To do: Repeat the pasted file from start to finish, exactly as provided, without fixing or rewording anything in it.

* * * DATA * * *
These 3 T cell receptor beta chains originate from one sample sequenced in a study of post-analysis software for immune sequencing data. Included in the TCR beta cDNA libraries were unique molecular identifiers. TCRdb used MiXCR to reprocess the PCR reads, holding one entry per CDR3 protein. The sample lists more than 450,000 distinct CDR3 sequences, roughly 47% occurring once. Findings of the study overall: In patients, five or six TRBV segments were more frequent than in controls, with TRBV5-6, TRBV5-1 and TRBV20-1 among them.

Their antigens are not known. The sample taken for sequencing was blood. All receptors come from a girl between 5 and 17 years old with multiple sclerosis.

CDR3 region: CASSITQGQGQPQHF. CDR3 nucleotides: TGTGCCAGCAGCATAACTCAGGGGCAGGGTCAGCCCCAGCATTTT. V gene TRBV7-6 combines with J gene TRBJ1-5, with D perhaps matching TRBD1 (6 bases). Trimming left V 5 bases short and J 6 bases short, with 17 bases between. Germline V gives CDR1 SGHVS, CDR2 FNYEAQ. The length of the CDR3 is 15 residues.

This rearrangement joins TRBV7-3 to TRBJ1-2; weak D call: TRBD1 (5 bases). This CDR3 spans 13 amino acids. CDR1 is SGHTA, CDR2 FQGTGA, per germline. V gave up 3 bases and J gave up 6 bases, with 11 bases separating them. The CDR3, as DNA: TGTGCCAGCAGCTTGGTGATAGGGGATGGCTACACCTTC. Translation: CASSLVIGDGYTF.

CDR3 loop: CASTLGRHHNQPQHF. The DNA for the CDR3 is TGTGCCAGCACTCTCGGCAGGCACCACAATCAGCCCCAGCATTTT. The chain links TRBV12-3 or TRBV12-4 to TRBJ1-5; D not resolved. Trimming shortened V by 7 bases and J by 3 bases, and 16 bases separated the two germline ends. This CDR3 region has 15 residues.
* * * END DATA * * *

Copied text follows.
These 3 T cell receptor beta chains originate from one sample sequenced in a study of post-analysis software for immune sequencing data. Included in the TCR beta cDNA libraries were unique molecular identifiers. TCRdb used MiXCR to reprocess the PCR reads, holding one entry per CDR3 protein. The sample lists more than 450,000 distinct CDR3 sequences, roughly 47% occurring once. Findings of the study overall: In patients, five or six TRBV segments were more frequent than in controls, with TRBV5-6, TRBV5-1 and TRBV20-1 among them.

Their antigens are not known. The sample taken for sequencing was blood. All receptors come from a girl between 5 and 17 years old with multiple sclerosis.

CDR3 region: CASSITQGQGQPQHF. CDR3 nucleotides: TGTGCCAGCAGCATAACTCAGGGGCAGGGTCAGCCCCAGCATTTT. V gene TRBV7-6 combines with J gene TRBJ1-5, with D perhaps matching TRBD1 (6 bases). Trimming left V 5 bases short and J 6 bases short, with 17 bases between. Germline V gives CDR1 SGHVS, CDR2 FNYEAQ. The length of the CDR3 is 15 residues.

This rearrangement joins TRBV7-3 to TRBJ1-2; weak D call: TRBD1 (5 bases). This CDR3 spans 13 amino acids. CDR1 is SGHTA, CDR2 FQGTGA, per germline. V gave up 3 bases and J gave up 6 bases, with 11 bases separating them. The CDR3, as DNA: TGTGCCAGCAGCTTGGTGATAGGGGATGGCTACACCTTC. Translation: CASSLVIGDGYTF.

CDR3 loop: CASTLGRHHNQPQHF. The DNA for the CDR3 is TGTGCCAGCACTCTCGGCAGGCACCACAATCAGCCCCAGCATTTT. The chain links TRBV12-3 or TRBV12-4 to TRBJ1-5; D not resolved. Trimming shortened V by 7 bases and J by 3 bases, and 16 bases separated the two germline ends. This CDR3 region has 15 residues.